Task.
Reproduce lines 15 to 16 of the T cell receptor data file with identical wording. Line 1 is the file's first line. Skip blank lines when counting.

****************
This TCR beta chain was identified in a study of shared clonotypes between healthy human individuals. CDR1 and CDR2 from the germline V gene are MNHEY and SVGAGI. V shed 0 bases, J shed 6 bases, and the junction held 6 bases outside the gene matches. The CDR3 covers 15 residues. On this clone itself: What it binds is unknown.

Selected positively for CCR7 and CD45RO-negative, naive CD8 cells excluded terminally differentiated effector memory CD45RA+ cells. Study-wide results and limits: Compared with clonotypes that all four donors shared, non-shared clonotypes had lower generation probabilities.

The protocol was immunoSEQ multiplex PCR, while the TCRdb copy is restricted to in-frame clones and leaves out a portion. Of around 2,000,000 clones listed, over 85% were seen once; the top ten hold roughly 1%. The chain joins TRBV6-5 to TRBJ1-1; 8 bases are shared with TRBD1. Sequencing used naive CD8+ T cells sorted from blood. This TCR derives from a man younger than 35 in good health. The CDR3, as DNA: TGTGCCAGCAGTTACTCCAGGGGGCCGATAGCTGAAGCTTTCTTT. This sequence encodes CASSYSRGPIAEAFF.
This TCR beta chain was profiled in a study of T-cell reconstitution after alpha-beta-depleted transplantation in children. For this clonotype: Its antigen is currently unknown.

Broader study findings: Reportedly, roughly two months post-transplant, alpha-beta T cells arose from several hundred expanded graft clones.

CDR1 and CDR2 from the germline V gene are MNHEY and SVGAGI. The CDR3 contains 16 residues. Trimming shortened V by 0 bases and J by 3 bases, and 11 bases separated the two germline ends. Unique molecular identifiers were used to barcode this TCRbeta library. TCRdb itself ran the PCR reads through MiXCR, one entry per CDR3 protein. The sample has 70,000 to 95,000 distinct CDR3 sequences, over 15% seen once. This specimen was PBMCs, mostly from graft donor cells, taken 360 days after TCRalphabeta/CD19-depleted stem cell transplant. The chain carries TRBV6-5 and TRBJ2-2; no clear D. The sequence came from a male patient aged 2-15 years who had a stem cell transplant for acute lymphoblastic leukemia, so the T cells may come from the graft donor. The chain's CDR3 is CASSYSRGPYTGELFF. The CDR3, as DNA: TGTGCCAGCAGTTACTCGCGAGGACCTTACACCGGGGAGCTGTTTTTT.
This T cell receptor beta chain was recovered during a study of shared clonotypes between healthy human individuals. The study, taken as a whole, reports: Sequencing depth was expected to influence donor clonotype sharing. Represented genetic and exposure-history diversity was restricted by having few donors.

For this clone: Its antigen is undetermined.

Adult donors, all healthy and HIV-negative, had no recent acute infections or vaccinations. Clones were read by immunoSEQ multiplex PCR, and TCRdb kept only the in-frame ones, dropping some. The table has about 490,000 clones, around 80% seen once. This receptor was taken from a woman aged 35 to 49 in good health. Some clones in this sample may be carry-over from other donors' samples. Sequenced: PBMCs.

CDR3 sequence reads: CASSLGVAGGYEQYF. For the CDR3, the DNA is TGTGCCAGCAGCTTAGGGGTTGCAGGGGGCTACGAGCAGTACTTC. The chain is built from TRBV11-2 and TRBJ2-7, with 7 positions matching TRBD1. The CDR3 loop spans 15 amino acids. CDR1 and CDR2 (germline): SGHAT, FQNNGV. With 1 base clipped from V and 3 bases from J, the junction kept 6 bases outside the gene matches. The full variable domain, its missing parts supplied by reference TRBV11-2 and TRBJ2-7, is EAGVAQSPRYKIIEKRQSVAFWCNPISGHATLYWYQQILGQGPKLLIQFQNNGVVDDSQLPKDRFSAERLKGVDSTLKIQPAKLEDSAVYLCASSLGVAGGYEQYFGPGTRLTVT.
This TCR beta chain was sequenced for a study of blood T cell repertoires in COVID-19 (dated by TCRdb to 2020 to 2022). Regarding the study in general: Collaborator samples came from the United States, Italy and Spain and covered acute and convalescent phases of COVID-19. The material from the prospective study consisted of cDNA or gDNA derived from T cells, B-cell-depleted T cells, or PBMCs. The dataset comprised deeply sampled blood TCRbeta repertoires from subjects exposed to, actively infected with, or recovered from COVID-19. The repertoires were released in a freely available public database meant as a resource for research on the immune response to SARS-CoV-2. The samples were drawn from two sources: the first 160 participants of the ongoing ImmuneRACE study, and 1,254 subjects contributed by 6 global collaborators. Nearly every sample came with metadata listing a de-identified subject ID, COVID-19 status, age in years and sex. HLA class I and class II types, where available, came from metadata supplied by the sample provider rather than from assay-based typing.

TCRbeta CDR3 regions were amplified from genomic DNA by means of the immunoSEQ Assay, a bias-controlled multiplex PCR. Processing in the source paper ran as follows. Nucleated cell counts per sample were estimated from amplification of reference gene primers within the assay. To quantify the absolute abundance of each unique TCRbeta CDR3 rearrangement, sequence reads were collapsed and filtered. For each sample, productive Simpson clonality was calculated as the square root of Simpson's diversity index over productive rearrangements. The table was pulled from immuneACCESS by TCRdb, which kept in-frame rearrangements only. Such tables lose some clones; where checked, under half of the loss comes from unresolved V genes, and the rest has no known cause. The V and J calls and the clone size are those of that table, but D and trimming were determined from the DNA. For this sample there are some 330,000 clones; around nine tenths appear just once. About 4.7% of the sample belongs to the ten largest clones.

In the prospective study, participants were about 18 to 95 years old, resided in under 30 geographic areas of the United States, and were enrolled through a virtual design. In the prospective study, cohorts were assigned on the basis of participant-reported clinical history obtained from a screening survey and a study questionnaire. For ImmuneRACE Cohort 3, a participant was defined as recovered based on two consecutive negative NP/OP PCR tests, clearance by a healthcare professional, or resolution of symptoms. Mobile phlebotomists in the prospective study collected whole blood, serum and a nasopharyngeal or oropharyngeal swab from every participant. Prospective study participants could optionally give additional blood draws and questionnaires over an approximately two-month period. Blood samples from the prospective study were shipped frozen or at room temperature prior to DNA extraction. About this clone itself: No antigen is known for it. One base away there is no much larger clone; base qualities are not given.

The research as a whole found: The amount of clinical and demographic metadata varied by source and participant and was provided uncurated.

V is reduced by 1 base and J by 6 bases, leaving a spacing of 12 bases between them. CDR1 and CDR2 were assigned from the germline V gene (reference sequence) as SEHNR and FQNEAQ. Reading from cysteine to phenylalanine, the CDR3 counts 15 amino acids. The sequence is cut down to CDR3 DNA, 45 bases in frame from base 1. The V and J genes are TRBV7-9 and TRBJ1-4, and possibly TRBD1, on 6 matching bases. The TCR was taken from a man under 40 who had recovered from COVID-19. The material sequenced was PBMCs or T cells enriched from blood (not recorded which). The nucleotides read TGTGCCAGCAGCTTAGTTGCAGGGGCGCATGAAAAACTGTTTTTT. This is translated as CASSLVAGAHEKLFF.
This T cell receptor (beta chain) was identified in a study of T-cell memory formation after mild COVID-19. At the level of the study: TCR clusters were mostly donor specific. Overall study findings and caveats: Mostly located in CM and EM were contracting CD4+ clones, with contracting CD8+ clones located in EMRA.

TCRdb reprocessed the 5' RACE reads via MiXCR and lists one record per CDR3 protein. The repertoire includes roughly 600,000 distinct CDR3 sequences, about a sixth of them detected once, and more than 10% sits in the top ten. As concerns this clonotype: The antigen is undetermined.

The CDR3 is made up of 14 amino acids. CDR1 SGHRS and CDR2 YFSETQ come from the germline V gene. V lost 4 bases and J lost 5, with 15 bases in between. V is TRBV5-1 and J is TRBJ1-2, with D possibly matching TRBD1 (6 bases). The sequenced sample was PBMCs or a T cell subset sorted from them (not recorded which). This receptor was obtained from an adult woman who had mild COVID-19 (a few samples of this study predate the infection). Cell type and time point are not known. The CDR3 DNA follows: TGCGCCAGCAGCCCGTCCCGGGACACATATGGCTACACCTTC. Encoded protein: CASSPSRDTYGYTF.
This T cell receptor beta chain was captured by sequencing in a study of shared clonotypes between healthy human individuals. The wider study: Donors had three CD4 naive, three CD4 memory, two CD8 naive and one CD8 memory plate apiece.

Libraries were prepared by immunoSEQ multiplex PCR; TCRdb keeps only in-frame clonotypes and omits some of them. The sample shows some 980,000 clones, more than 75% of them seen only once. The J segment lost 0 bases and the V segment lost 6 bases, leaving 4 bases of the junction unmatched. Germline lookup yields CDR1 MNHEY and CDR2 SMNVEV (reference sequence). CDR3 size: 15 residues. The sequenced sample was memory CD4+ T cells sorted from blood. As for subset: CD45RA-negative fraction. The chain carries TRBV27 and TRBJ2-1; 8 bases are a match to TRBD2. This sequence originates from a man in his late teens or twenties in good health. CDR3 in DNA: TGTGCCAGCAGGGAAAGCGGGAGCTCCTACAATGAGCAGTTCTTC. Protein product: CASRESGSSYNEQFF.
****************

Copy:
V is reduced by 1 base and J by 6 bases, leaving a spacing of 12 bases between them. CDR1 and CDR2 were assigned from the germline V gene (reference sequence) as SEHNR and FQNEAQ. Reading from cysteine to phenylalanine, the CDR3 counts 15 amino acids. The sequence is cut down to CDR3 DNA, 45 bases in frame from base 1. The V and J genes are TRBV7-9 and TRBJ1-4, and possibly TRBD1, on 6 matching bases. The TCR was taken from a man under 40 who had recovered from COVID-19. The material sequenced was PBMCs or T cells enriched from blood (not recorded which). The nucleotides read TGTGCCAGCAGCTTAGTTGCAGGGGCGCATGAAAAACTGTTTTTT. This is translated as CASSLVAGAHEKLFF.
This T cell receptor (beta chain) was identified in a study of T-cell memory formation after mild COVID-19. At the level of the study: TCR clusters were mostly donor specific. Overall study findings and caveats: Mostly located in CM and EM were contracting CD4+ clones, with contracting CD8+ clones located in EMRA.